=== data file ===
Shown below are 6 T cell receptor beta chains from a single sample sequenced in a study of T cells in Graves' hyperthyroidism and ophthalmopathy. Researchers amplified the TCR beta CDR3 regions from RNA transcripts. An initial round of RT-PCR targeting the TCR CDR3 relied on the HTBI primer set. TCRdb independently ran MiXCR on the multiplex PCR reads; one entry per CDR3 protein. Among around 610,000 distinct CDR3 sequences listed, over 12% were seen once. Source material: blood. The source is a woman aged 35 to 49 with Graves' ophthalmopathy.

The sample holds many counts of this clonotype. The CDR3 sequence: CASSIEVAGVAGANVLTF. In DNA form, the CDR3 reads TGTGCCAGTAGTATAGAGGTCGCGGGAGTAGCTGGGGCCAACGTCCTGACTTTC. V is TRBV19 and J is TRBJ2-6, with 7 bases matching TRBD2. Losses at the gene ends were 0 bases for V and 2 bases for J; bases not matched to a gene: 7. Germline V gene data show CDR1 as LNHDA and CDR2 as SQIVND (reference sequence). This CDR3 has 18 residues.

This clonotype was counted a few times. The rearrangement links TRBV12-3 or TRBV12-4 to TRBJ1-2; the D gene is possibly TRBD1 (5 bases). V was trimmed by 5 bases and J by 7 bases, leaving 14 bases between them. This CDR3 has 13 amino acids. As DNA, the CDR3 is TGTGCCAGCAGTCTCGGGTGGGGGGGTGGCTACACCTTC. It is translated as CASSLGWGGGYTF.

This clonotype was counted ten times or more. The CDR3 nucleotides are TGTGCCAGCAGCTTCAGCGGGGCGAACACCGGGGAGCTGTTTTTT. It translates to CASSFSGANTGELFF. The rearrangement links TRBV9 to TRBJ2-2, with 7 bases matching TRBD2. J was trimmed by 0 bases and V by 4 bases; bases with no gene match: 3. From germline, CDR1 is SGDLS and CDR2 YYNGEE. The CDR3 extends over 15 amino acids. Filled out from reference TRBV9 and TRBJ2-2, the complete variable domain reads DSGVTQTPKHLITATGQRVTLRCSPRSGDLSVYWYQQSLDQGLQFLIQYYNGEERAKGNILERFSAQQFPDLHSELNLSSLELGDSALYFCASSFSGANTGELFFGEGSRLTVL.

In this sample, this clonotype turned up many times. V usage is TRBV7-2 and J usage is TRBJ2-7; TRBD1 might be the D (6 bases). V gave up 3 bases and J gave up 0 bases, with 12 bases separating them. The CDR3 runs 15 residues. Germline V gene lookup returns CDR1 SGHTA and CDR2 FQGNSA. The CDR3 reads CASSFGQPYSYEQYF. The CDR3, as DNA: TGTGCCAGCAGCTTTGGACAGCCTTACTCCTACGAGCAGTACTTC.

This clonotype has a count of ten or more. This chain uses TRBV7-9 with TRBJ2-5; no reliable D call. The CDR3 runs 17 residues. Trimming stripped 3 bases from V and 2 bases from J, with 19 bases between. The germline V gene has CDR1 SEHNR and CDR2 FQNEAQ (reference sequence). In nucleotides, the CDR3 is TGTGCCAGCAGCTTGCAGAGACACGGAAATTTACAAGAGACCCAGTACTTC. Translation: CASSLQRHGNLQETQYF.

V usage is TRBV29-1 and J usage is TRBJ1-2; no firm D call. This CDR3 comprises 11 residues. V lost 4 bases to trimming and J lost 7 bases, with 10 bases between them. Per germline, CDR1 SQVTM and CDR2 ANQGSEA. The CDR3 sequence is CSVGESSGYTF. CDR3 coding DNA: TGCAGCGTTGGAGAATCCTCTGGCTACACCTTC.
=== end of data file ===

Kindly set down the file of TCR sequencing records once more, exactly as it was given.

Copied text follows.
Shown below are 6 T cell receptor beta chains from a single sample sequenced in a study of T cells in Graves' hyperthyroidism and ophthalmopathy. Researchers amplified the TCR beta CDR3 regions from RNA transcripts. An initial round of RT-PCR targeting the TCR CDR3 relied on the HTBI primer set. TCRdb independently ran MiXCR on the multiplex PCR reads; one entry per CDR3 protein. Among around 610,000 distinct CDR3 sequences listed, over 12% were seen once. Source material: blood. The source is a woman aged 35 to 49 with Graves' ophthalmopathy.

The sample holds many counts of this clonotype. The CDR3 sequence: CASSIEVAGVAGANVLTF. In DNA form, the CDR3 reads TGTGCCAGTAGTATAGAGGTCGCGGGAGTAGCTGGGGCCAACGTCCTGACTTTC. V is TRBV19 and J is TRBJ2-6, with 7 bases matching TRBD2. Losses at the gene ends were 0 bases for V and 2 bases for J; bases not matched to a gene: 7. Germline V gene data show CDR1 as LNHDA and CDR2 as SQIVND (reference sequence). This CDR3 has 18 residues.

This clonotype was counted a few times. The rearrangement links TRBV12-3 or TRBV12-4 to TRBJ1-2; the D gene is possibly TRBD1 (5 bases). V was trimmed by 5 bases and J by 7 bases, leaving 14 bases between them. This CDR3 has 13 amino acids. As DNA, the CDR3 is TGTGCCAGCAGTCTCGGGTGGGGGGGTGGCTACACCTTC. It is translated as CASSLGWGGGYTF.

This clonotype was counted ten times or more. The CDR3 nucleotides are TGTGCCAGCAGCTTCAGCGGGGCGAACACCGGGGAGCTGTTTTTT. It translates to CASSFSGANTGELFF. The rearrangement links TRBV9 to TRBJ2-2, with 7 bases matching TRBD2. J was trimmed by 0 bases and V by 4 bases; bases with no gene match: 3. From germline, CDR1 is SGDLS and CDR2 YYNGEE. The CDR3 extends over 15 amino acids. Filled out from reference TRBV9 and TRBJ2-2, the complete variable domain reads DSGVTQTPKHLITATGQRVTLRCSPRSGDLSVYWYQQSLDQGLQFLIQYYNGEERAKGNILERFSAQQFPDLHSELNLSSLELGDSALYFCASSFSGANTGELFFGEGSRLTVL.

In this sample, this clonotype turned up many times. V usage is TRBV7-2 and J usage is TRBJ2-7; TRBD1 might be the D (6 bases). V gave up 3 bases and J gave up 0 bases, with 12 bases separating them. The CDR3 runs 15 residues. Germline V gene lookup returns CDR1 SGHTA and CDR2 FQGNSA. The CDR3 reads CASSFGQPYSYEQYF. The CDR3, as DNA: TGTGCCAGCAGCTTTGGACAGCCTTACTCCTACGAGCAGTACTTC.

This clonotype has a count of ten or more. This chain uses TRBV7-9 with TRBJ2-5; no reliable D call. The CDR3 runs 17 residues. Trimming stripped 3 bases from V and 2 bases from J, with 19 bases between. The germline V gene has CDR1 SEHNR and CDR2 FQNEAQ (reference sequence). In nucleotides, the CDR3 is TGTGCCAGCAGCTTGCAGAGACACGGAAATTTACAAGAGACCCAGTACTTC. Translation: CASSLQRHGNLQETQYF.

V usage is TRBV29-1 and J usage is TRBJ1-2; no firm D call. This CDR3 comprises 11 residues. V lost 4 bases to trimming and J lost 7 bases, with 10 bases between them. Per germline, CDR1 SQVTM and CDR2 ANQGSEA. The CDR3 sequence is CSVGESSGYTF. CDR3 coding DNA: TGCAGCGTTGGAGAATCCTCTGGCTACACCTTC.